Poster for New York Variety All-Stars Sideshow at the Black Cat. (Image courtesy of the New York Variety All-Stars Sideshow) (New York Variety All-Stars Sideshow/New York Variety All-Stars Sideshow)

The Red Palace closed on New Year’s Day, but the burlesque dancers, sideshow performers and vaudeville acts that populated the H Street NE stage are as busy as ever. Much of this is because of Melina Afzal, who booked the performers at Red Palace and now promotes shows at the Black Cat, the Bier Baron, the Howard Theatre and the State Theatre as Palace Productions.

We spoke with Afzal about the proliferation of D.C. burlesque and sideshow venues and where the community goes from here.

How did you get involved in the burlesque scene?

Melina Afzal: I went to shows as an audience member and fan. I was the sound engineer at Palace of Wonders, and then I became a co-booker with [burlesque performer] Lil Dutch. After she left, I became the full-time talent buyer.

Poster for Moonshine Cabaret at Bier Baron. (Image courtesy of Moonshine Cabaret) (Moonshine Cabaret/MOONSHINE CABARET)

Red Palace, and before that, the Palace of Wonders, were really the epicenters of the area’s burlesque scene. What effect did its closing have on performers?

The unfortunate part of the Palace closing is that the community was dispersed. It was a central location that belonged to these performers. It was their home: You could walk in and see your friends all the time, even if you weren’t working.

Does having burlesque performances spread all over the city help or hurt the scene? Conversely, did having everything so focused on the Red Palace help or hurt the scene’s growth?

People knew Red Palace and the Palace of Wonders was the place to go; they knew where their favorite performers were. The Palace really had territory over [the scene]. Now we have to be out there more.

[The closing] has allowed performers to step out of the familiar and bring the shows to other parts of the city, and spread out into neighborhoods.

We know people don’t like to leave their neighborhoods, and they might have thought H Street was a trek.

The Red Palace allowed us to nurture the scene and develop the scene, but then it was time to let it go. I like to say that my golden handcuffs are off: I can do things I’ve wanted to do for a few years.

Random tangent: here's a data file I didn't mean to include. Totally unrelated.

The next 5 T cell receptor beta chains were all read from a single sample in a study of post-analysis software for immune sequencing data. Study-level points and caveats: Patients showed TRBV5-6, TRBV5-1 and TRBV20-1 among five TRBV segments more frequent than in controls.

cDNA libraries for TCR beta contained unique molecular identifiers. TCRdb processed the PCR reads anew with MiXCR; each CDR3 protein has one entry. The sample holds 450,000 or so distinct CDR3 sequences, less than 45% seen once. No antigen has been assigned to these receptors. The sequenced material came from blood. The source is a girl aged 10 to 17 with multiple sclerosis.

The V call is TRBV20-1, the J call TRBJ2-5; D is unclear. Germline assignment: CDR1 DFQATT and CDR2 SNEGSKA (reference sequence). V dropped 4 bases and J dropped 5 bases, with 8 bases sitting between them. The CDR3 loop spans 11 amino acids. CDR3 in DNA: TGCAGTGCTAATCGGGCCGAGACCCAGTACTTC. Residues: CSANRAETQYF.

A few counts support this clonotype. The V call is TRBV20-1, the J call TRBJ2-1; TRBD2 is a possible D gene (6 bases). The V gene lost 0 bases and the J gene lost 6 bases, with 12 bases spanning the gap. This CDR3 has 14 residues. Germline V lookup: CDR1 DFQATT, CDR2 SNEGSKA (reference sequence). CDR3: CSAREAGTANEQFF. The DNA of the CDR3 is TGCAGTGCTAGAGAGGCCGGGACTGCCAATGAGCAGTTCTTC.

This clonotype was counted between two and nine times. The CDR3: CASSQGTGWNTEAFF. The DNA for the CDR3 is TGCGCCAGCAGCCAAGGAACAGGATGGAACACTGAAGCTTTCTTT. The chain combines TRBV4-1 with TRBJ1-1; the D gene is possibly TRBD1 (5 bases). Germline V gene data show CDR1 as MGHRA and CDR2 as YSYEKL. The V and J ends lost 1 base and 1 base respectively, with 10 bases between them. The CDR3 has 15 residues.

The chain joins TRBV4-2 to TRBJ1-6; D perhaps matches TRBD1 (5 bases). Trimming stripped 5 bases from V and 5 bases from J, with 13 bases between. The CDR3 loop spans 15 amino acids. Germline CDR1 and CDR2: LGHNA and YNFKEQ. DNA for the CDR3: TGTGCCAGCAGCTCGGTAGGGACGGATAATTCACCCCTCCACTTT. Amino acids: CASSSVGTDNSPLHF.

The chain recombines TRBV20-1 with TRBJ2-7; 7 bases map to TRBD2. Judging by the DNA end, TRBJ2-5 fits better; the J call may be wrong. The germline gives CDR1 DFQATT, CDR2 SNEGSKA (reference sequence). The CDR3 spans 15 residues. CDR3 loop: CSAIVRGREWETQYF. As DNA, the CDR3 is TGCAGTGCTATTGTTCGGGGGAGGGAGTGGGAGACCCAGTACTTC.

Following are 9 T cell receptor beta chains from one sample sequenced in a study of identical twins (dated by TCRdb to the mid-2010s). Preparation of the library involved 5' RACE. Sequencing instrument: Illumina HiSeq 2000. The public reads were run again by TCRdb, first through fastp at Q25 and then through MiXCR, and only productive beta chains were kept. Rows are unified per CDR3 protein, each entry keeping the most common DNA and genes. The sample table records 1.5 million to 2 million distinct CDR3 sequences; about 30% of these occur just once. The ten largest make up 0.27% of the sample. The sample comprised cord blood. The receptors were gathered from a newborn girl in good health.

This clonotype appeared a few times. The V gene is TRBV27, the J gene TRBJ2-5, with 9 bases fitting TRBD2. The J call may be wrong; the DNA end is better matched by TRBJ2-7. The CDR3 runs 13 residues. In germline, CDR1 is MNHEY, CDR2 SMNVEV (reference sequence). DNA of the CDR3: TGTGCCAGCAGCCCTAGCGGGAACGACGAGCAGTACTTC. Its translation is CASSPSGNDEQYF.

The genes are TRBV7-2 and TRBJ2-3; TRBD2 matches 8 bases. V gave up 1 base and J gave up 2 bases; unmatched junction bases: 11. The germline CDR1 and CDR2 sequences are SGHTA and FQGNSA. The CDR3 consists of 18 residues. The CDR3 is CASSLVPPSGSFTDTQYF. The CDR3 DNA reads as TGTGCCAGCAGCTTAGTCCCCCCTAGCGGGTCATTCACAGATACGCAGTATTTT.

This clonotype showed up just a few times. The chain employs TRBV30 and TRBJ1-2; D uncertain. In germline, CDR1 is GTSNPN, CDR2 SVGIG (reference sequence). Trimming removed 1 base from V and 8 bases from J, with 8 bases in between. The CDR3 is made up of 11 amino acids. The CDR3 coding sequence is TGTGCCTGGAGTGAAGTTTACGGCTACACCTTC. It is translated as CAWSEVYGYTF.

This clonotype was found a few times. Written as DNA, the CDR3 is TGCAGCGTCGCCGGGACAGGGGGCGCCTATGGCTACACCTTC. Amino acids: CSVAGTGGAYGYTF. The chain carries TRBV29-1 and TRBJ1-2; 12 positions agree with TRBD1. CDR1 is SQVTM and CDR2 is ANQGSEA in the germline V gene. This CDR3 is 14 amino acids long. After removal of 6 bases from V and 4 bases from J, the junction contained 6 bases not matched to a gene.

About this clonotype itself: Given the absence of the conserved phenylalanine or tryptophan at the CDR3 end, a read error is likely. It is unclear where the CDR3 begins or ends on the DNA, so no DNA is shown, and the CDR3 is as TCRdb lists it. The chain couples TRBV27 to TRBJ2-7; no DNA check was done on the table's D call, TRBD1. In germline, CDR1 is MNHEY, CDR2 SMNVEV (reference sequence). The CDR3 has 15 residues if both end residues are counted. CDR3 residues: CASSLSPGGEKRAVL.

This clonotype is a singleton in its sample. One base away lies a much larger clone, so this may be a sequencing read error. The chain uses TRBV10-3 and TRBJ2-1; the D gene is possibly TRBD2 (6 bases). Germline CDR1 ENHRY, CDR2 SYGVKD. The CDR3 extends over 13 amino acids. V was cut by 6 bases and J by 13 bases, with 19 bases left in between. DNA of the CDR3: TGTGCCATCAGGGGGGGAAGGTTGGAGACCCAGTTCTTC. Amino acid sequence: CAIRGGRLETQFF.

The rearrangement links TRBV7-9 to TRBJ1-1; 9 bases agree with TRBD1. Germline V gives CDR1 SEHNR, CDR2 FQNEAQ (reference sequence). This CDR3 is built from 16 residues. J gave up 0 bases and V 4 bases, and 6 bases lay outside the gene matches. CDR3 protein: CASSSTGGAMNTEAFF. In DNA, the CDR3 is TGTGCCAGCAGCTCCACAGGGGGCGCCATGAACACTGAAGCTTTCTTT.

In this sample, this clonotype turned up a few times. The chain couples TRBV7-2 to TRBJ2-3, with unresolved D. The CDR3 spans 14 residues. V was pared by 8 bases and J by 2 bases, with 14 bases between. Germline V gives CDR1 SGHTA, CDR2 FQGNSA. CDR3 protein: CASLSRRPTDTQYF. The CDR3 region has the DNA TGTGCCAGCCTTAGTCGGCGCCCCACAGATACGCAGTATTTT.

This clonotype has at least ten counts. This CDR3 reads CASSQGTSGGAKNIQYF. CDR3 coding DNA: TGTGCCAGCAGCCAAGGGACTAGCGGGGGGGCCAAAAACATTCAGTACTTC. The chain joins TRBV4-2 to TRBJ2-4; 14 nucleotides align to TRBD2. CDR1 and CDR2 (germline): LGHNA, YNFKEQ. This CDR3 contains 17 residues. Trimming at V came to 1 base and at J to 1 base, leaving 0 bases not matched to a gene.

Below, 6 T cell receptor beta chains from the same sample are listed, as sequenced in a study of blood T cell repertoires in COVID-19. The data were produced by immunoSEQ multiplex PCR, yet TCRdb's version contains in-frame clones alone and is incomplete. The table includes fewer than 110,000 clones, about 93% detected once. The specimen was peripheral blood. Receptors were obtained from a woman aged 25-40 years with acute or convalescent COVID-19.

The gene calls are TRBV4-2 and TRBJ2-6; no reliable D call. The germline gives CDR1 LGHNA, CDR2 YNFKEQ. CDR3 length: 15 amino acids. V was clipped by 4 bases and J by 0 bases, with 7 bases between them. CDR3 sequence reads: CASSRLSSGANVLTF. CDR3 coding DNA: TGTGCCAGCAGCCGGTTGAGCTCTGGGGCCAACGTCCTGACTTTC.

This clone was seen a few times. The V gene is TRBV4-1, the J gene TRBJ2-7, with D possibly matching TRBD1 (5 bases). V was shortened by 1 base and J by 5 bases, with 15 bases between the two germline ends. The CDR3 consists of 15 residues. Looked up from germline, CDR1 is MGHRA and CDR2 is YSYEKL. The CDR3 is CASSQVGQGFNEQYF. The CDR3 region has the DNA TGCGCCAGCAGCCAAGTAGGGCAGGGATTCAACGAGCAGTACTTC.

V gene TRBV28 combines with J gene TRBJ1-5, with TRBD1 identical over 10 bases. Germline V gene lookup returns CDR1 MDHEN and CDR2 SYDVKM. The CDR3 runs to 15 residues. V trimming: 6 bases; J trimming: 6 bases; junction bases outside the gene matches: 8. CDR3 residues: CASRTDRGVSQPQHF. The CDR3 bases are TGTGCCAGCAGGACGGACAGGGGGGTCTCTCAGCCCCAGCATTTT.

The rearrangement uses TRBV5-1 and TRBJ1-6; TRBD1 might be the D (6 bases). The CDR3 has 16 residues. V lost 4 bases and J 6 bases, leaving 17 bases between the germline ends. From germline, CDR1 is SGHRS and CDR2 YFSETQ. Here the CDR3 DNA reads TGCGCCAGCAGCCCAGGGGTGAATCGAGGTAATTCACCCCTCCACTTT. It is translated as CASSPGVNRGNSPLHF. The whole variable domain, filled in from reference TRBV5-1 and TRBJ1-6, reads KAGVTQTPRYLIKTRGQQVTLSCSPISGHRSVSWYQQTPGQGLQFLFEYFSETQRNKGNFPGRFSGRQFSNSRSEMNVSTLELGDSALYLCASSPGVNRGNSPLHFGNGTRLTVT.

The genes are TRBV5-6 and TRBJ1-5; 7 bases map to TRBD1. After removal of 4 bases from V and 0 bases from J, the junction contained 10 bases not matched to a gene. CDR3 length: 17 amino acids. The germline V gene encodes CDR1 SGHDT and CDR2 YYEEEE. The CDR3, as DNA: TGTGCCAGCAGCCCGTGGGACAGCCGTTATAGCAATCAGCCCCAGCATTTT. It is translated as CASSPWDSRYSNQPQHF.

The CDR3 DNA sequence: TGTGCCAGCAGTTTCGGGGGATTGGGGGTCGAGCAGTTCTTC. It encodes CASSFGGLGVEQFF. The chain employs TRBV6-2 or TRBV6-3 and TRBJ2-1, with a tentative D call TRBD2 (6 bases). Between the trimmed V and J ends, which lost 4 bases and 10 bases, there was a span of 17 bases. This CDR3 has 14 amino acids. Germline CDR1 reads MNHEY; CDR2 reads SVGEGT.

The poster for She’s-a-shake-a-ning at the Black Cat. (Image courtesy of Brown Girls Burlesque) (Brown Girls Burlesque/BROWN GIRLS BURLESQUE)

You put on your first show at the Black Cat less than a week after the Red Palace closed. How did you wind up partnering with them, and when did you decide to launch Palace Productions?

I’ve been going to the Black Cat since it opened, and I used to DJ there. I knew they were open to it. They’ve had other shows that involved burlesque, just not burlesque shows. I reached out to [Black Cat owner] Dante [Ferrando] about putting on events on the backstage. The dance nights were petering out, and this was a new idea for live entertainment.

I had planned to do something like [Palace Productions] when the Red and the Black and the Palace of Wonders merged [in 2010]. I started looking at other venues then, but things [at Red Palace] didn’t seem that bad, so I stayed on. In December, I made the decision that we needed to keep having these shows in D.C. I wasn’t going to go down that easily.

In taking burlesque to non-traditional burlesque venues, such as the Howard Theatre or State Theatre, have you had to explain to people that it’s not, you know, stripping?

I’m finding out that with the new audience, we have to do a lot more education. They’re shy, they’re not as loud, it’s like, “We don’t really know what this is.” So we’re teaching them that this is live entertainment, this is not like going to a strip club.

The most interesting venue has been the State Theatre. This is a 1,000-person venue, so the owner needed a little convincing. The suburbs are craving any kind of entertainment on weekends. It’s also an older crowd. You have parents in their 40s and 50s, which is different than crowds at Red Palace. These are people who are open to paying a cover and buying drinks. And they know what burlesque originally was. Maybe they heard about it from their grandparents or their parents. They’re very receptive.

So what’s next? How will the scene evolve?

In May, we’re going to start doing classes at Bier Baron. The instructors will be the performers that night. It won’t just be burlesque — Cheeky Monkey [from Baltimore] will do a sideshow school. We’re probably going to start packaging the classes: $20 for a class, the show itself and a beer or a cocktail.

I really want to make an avenue for new people to come in, and be participants [in future shows] if they want. It’s a chance to get the word out and show people what it’s really all about.

Upcoming Events


Tilted Torch’s Lion Den at the Black Cat (main stage), $15.


The Evil League of Ecdysiasts Presents: Nerdlesque Gone Wild at Bier Baron, $10 in advance, $12 at the door.

May 3

The Evil League of Ecdysiasts Presents: Whedonism2013, a Burlesque Tribute to Joss Whedon at the Black Cat (backstage), $10 in advance, $15 at the door.

May 5

Sunday Soiree’s Cinco de Mayo Burlesque with GiGi Holliday at the Howard Theatre, $15 in advance, $20 at the door.

May 10

Celebritease Fundraiser for the Burlesque Hall of Fame at Bier Baron, $10 in advance, $12 at the door.